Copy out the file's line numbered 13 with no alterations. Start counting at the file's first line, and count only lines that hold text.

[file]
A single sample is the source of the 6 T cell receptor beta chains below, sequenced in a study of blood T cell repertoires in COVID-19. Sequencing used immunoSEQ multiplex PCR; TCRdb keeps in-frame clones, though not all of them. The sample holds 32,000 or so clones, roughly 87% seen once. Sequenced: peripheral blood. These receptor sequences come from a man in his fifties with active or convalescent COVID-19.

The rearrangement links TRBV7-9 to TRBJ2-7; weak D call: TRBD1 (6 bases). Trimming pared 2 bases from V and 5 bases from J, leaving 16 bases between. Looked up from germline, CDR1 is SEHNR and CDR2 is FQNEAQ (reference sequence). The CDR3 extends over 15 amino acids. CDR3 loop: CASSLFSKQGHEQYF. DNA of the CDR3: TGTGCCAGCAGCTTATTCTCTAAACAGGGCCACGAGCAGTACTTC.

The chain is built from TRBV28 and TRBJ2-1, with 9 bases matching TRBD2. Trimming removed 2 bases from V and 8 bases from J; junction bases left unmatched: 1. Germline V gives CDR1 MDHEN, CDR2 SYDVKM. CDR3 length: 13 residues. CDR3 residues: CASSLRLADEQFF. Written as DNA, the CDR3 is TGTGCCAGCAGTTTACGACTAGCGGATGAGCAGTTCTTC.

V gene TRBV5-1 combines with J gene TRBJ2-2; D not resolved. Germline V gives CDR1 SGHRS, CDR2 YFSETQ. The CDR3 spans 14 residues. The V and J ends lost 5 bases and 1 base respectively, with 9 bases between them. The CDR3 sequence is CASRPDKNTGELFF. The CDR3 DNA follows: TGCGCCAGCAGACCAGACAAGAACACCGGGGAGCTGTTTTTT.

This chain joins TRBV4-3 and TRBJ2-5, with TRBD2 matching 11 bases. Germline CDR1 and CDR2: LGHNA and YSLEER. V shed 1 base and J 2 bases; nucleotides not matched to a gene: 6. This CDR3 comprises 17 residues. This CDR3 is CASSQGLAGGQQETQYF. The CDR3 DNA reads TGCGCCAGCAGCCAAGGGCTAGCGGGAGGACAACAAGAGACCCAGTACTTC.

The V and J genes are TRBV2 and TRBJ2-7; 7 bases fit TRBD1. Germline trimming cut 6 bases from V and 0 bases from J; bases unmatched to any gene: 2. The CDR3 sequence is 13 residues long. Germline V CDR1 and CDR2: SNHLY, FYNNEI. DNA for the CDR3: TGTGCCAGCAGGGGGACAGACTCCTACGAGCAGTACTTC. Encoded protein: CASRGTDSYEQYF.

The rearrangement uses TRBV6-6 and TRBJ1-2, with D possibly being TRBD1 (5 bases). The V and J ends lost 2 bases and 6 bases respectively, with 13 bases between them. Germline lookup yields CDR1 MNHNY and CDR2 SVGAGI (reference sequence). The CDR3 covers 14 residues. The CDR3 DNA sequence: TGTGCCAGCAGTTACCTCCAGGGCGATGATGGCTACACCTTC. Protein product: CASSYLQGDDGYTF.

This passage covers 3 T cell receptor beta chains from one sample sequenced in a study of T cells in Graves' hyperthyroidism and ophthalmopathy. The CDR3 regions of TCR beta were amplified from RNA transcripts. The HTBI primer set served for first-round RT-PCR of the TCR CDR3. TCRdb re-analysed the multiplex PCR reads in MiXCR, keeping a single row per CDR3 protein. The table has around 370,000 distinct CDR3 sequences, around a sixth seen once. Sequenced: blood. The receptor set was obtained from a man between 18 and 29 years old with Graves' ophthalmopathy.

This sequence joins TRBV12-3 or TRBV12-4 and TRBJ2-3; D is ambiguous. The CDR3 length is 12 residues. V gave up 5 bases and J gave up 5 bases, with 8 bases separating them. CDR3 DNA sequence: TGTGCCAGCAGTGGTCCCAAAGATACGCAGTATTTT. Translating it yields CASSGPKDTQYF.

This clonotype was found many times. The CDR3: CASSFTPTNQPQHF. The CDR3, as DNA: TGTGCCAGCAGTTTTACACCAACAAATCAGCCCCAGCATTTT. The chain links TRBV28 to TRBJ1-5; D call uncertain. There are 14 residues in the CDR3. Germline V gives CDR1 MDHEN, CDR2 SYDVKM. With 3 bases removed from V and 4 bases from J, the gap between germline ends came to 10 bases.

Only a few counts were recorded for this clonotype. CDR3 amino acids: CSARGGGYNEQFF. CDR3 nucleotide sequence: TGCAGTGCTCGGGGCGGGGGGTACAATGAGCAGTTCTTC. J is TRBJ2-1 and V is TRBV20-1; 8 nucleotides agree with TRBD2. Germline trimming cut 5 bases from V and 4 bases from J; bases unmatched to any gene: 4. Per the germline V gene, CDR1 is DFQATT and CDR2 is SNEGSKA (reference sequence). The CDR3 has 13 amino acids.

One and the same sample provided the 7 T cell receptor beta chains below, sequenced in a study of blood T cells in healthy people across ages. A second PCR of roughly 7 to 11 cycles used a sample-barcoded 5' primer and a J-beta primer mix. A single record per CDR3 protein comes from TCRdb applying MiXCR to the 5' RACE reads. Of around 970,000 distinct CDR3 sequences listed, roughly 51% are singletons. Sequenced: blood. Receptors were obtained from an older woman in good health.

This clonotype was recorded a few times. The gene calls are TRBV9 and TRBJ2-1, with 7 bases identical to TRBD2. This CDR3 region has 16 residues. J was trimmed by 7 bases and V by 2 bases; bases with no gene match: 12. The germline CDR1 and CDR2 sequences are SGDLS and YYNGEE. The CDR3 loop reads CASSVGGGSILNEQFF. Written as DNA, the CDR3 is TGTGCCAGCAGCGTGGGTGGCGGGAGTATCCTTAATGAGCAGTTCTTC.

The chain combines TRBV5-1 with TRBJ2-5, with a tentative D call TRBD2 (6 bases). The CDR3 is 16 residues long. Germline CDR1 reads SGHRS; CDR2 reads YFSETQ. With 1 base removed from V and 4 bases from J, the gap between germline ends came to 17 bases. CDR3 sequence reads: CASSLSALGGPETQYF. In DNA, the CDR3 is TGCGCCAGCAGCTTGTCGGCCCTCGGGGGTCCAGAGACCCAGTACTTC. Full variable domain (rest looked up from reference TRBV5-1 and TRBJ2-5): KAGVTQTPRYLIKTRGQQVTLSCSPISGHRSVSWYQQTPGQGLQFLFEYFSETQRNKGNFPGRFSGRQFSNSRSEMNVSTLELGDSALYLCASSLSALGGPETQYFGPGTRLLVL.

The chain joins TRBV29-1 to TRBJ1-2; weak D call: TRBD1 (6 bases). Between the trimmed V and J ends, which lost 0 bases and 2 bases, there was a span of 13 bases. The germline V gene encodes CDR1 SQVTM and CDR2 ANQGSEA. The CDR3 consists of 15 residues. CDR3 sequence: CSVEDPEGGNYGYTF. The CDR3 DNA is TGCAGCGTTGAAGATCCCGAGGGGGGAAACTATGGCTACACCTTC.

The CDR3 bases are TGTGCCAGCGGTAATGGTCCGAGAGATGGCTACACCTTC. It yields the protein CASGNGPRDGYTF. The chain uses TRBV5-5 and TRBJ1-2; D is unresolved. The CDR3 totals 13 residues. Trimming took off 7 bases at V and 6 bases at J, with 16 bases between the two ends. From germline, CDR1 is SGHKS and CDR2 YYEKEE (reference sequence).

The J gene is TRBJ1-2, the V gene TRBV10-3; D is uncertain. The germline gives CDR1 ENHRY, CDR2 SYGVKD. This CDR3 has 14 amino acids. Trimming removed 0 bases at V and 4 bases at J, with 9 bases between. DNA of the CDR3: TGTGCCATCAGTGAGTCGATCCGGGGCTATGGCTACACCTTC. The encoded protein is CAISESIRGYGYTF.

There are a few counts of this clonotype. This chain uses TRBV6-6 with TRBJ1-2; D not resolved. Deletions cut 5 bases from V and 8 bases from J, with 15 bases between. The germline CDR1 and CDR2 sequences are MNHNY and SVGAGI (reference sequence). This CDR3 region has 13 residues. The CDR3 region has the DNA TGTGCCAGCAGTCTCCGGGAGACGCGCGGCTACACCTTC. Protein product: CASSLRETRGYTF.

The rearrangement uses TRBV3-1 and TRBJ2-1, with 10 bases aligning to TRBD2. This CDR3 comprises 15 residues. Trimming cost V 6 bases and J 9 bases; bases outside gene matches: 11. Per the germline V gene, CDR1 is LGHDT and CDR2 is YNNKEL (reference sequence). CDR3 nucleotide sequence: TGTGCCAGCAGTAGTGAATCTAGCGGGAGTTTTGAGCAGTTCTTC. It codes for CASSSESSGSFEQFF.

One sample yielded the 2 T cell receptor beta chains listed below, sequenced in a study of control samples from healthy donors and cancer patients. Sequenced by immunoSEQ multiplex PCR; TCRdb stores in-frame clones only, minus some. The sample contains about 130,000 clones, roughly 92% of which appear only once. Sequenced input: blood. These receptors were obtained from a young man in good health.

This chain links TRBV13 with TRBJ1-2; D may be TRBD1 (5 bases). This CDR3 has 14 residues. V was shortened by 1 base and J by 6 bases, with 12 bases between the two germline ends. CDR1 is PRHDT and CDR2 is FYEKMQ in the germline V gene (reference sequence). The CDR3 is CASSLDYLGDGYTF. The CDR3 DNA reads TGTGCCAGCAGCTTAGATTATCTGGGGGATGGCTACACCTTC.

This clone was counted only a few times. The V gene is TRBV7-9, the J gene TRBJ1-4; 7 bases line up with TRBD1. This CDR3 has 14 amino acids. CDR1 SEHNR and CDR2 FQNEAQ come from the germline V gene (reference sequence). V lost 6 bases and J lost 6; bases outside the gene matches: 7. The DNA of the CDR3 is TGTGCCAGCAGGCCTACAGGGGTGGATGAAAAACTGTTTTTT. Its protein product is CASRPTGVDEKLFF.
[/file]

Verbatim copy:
This clonotype was recorded a few times. The gene calls are TRBV9 and TRBJ2-1, with 7 bases identical to TRBD2. This CDR3 region has 16 residues. J was trimmed by 7 bases and V by 2 bases; bases with no gene match: 12. The germline CDR1 and CDR2 sequences are SGDLS and YYNGEE. The CDR3 loop reads CASSVGGGSILNEQFF. Written as DNA, the CDR3 is TGTGCCAGCAGCGTGGGTGGCGGGAGTATCCTTAATGAGCAGTTCTTC.